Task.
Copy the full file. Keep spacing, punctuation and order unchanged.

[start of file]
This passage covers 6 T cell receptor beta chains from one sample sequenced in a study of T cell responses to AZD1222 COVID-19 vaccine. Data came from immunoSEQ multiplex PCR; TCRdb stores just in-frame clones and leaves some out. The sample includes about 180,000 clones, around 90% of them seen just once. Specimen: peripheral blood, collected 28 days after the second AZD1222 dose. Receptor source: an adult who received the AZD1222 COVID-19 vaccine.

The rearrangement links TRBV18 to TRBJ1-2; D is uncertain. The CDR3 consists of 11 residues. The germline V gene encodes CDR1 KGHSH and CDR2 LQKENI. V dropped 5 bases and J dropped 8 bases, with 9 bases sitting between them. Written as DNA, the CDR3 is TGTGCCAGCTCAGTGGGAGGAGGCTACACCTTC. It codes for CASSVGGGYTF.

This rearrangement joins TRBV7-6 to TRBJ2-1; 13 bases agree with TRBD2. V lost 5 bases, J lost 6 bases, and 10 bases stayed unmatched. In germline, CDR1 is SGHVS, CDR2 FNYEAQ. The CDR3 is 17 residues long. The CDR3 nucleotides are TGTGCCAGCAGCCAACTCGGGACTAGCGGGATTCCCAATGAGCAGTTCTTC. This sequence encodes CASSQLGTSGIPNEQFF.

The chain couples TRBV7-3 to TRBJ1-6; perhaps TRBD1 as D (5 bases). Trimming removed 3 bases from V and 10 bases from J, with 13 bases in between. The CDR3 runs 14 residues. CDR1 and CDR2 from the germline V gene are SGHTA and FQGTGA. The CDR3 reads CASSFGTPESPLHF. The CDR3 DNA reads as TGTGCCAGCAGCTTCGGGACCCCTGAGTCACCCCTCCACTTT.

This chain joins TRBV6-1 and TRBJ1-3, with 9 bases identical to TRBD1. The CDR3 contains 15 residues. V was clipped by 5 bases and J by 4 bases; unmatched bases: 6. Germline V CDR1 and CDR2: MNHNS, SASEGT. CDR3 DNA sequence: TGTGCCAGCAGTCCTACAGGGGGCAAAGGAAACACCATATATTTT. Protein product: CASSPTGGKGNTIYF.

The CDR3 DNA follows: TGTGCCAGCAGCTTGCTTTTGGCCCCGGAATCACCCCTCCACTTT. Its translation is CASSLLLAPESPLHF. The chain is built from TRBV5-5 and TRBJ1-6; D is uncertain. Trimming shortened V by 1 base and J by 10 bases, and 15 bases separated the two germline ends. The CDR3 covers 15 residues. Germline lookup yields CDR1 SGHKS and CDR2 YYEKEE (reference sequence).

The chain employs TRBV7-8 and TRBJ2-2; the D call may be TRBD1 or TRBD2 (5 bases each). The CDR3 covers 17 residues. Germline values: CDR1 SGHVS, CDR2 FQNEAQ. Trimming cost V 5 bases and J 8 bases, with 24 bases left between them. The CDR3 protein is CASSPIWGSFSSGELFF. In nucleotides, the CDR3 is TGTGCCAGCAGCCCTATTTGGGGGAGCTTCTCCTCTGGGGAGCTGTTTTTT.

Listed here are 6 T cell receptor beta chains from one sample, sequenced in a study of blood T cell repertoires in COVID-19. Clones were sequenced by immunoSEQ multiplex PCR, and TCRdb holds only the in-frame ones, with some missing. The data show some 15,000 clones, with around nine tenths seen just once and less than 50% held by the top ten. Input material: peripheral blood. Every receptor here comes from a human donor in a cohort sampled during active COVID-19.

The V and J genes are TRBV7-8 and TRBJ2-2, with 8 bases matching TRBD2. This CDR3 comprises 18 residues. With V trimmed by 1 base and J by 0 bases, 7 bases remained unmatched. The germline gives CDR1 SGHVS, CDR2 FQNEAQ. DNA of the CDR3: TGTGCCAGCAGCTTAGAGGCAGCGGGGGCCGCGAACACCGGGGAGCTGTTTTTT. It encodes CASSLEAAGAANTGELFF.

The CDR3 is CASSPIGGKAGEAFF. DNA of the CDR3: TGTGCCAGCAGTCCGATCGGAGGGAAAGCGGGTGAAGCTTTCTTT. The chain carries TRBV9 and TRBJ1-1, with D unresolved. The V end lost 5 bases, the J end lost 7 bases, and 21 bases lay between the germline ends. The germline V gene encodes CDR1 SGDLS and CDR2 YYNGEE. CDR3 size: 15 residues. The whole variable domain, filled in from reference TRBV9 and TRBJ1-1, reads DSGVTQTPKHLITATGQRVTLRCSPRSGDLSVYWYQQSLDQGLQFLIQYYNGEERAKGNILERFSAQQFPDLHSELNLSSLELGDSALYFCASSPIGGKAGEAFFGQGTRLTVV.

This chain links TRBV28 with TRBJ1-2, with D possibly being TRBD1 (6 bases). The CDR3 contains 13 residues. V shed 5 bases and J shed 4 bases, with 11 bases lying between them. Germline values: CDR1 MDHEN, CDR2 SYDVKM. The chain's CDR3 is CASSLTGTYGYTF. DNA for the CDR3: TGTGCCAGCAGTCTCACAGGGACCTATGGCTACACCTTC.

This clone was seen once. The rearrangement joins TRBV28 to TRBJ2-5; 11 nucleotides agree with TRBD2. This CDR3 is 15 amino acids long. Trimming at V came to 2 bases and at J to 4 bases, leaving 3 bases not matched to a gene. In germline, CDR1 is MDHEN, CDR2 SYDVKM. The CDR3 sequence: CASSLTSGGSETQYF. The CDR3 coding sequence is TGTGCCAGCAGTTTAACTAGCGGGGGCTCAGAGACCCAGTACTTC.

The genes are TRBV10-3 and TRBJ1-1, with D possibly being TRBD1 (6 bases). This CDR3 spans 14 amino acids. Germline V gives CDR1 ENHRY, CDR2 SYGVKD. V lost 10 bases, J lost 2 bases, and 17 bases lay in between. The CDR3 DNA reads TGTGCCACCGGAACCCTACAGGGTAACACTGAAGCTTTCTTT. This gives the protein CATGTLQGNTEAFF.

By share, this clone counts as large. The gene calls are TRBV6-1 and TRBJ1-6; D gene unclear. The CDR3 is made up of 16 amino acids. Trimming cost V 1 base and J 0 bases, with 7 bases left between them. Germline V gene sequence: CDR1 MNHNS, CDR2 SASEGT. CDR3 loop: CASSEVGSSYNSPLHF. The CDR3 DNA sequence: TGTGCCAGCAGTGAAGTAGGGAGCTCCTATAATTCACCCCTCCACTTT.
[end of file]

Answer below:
This passage covers 6 T cell receptor beta chains from one sample sequenced in a study of T cell responses to AZD1222 COVID-19 vaccine. Data came from immunoSEQ multiplex PCR; TCRdb stores just in-frame clones and leaves some out. The sample includes about 180,000 clones, around 90% of them seen just once. Specimen: peripheral blood, collected 28 days after the second AZD1222 dose. Receptor source: an adult who received the AZD1222 COVID-19 vaccine.

The rearrangement links TRBV18 to TRBJ1-2; D is uncertain. The CDR3 consists of 11 residues. The germline V gene encodes CDR1 KGHSH and CDR2 LQKENI. V dropped 5 bases and J dropped 8 bases, with 9 bases sitting between them. Written as DNA, the CDR3 is TGTGCCAGCTCAGTGGGAGGAGGCTACACCTTC. It codes for CASSVGGGYTF.

This rearrangement joins TRBV7-6 to TRBJ2-1; 13 bases agree with TRBD2. V lost 5 bases, J lost 6 bases, and 10 bases stayed unmatched. In germline, CDR1 is SGHVS, CDR2 FNYEAQ. The CDR3 is 17 residues long. The CDR3 nucleotides are TGTGCCAGCAGCCAACTCGGGACTAGCGGGATTCCCAATGAGCAGTTCTTC. This sequence encodes CASSQLGTSGIPNEQFF.

The chain couples TRBV7-3 to TRBJ1-6; perhaps TRBD1 as D (5 bases). Trimming removed 3 bases from V and 10 bases from J, with 13 bases in between. The CDR3 runs 14 residues. CDR1 and CDR2 from the germline V gene are SGHTA and FQGTGA. The CDR3 reads CASSFGTPESPLHF. The CDR3 DNA reads as TGTGCCAGCAGCTTCGGGACCCCTGAGTCACCCCTCCACTTT.

This chain joins TRBV6-1 and TRBJ1-3, with 9 bases identical to TRBD1. The CDR3 contains 15 residues. V was clipped by 5 bases and J by 4 bases; unmatched bases: 6. Germline V CDR1 and CDR2: MNHNS, SASEGT. CDR3 DNA sequence: TGTGCCAGCAGTCCTACAGGGGGCAAAGGAAACACCATATATTTT. Protein product: CASSPTGGKGNTIYF.

The CDR3 DNA follows: TGTGCCAGCAGCTTGCTTTTGGCCCCGGAATCACCCCTCCACTTT. Its translation is CASSLLLAPESPLHF. The chain is built from TRBV5-5 and TRBJ1-6; D is uncertain. Trimming shortened V by 1 base and J by 10 bases, and 15 bases separated the two germline ends. The CDR3 covers 15 residues. Germline lookup yields CDR1 SGHKS and CDR2 YYEKEE (reference sequence).

The chain employs TRBV7-8 and TRBJ2-2; the D call may be TRBD1 or TRBD2 (5 bases each). The CDR3 covers 17 residues. Germline values: CDR1 SGHVS, CDR2 FQNEAQ. Trimming cost V 5 bases and J 8 bases, with 24 bases left between them. The CDR3 protein is CASSPIWGSFSSGELFF. In nucleotides, the CDR3 is TGTGCCAGCAGCCCTATTTGGGGGAGCTTCTCCTCTGGGGAGCTGTTTTTT.

Listed here are 6 T cell receptor beta chains from one sample, sequenced in a study of blood T cell repertoires in COVID-19. Clones were sequenced by immunoSEQ multiplex PCR, and TCRdb holds only the in-frame ones, with some missing. The data show some 15,000 clones, with around nine tenths seen just once and less than 50% held by the top ten. Input material: peripheral blood. Every receptor here comes from a human donor in a cohort sampled during active COVID-19.

The V and J genes are TRBV7-8 and TRBJ2-2, with 8 bases matching TRBD2. This CDR3 comprises 18 residues. With V trimmed by 1 base and J by 0 bases, 7 bases remained unmatched. The germline gives CDR1 SGHVS, CDR2 FQNEAQ. DNA of the CDR3: TGTGCCAGCAGCTTAGAGGCAGCGGGGGCCGCGAACACCGGGGAGCTGTTTTTT. It encodes CASSLEAAGAANTGELFF.

The CDR3 is CASSPIGGKAGEAFF. DNA of the CDR3: TGTGCCAGCAGTCCGATCGGAGGGAAAGCGGGTGAAGCTTTCTTT. The chain carries TRBV9 and TRBJ1-1, with D unresolved. The V end lost 5 bases, the J end lost 7 bases, and 21 bases lay between the germline ends. The germline V gene encodes CDR1 SGDLS and CDR2 YYNGEE. CDR3 size: 15 residues. The whole variable domain, filled in from reference TRBV9 and TRBJ1-1, reads DSGVTQTPKHLITATGQRVTLRCSPRSGDLSVYWYQQSLDQGLQFLIQYYNGEERAKGNILERFSAQQFPDLHSELNLSSLELGDSALYFCASSPIGGKAGEAFFGQGTRLTVV.

This chain links TRBV28 with TRBJ1-2, with D possibly being TRBD1 (6 bases). The CDR3 contains 13 residues. V shed 5 bases and J shed 4 bases, with 11 bases lying between them. Germline values: CDR1 MDHEN, CDR2 SYDVKM. The chain's CDR3 is CASSLTGTYGYTF. DNA for the CDR3: TGTGCCAGCAGTCTCACAGGGACCTATGGCTACACCTTC.

This clone was seen once. The rearrangement joins TRBV28 to TRBJ2-5; 11 nucleotides agree with TRBD2. This CDR3 is 15 amino acids long. Trimming at V came to 2 bases and at J to 4 bases, leaving 3 bases not matched to a gene. In germline, CDR1 is MDHEN, CDR2 SYDVKM. The CDR3 sequence: CASSLTSGGSETQYF. The CDR3 coding sequence is TGTGCCAGCAGTTTAACTAGCGGGGGCTCAGAGACCCAGTACTTC.

The genes are TRBV10-3 and TRBJ1-1, with D possibly being TRBD1 (6 bases). This CDR3 spans 14 amino acids. Germline V gives CDR1 ENHRY, CDR2 SYGVKD. V lost 10 bases, J lost 2 bases, and 17 bases lay in between. The CDR3 DNA reads TGTGCCACCGGAACCCTACAGGGTAACACTGAAGCTTTCTTT. This gives the protein CATGTLQGNTEAFF.

By share, this clone counts as large. The gene calls are TRBV6-1 and TRBJ1-6; D gene unclear. The CDR3 is made up of 16 amino acids. Trimming cost V 1 base and J 0 bases, with 7 bases left between them. Germline V gene sequence: CDR1 MNHNS, CDR2 SASEGT. CDR3 loop: CASSEVGSSYNSPLHF. The CDR3 DNA sequence: TGTGCCAGCAGTGAAGTAGGGAGCTCCTATAATTCACCCCTCCACTTT.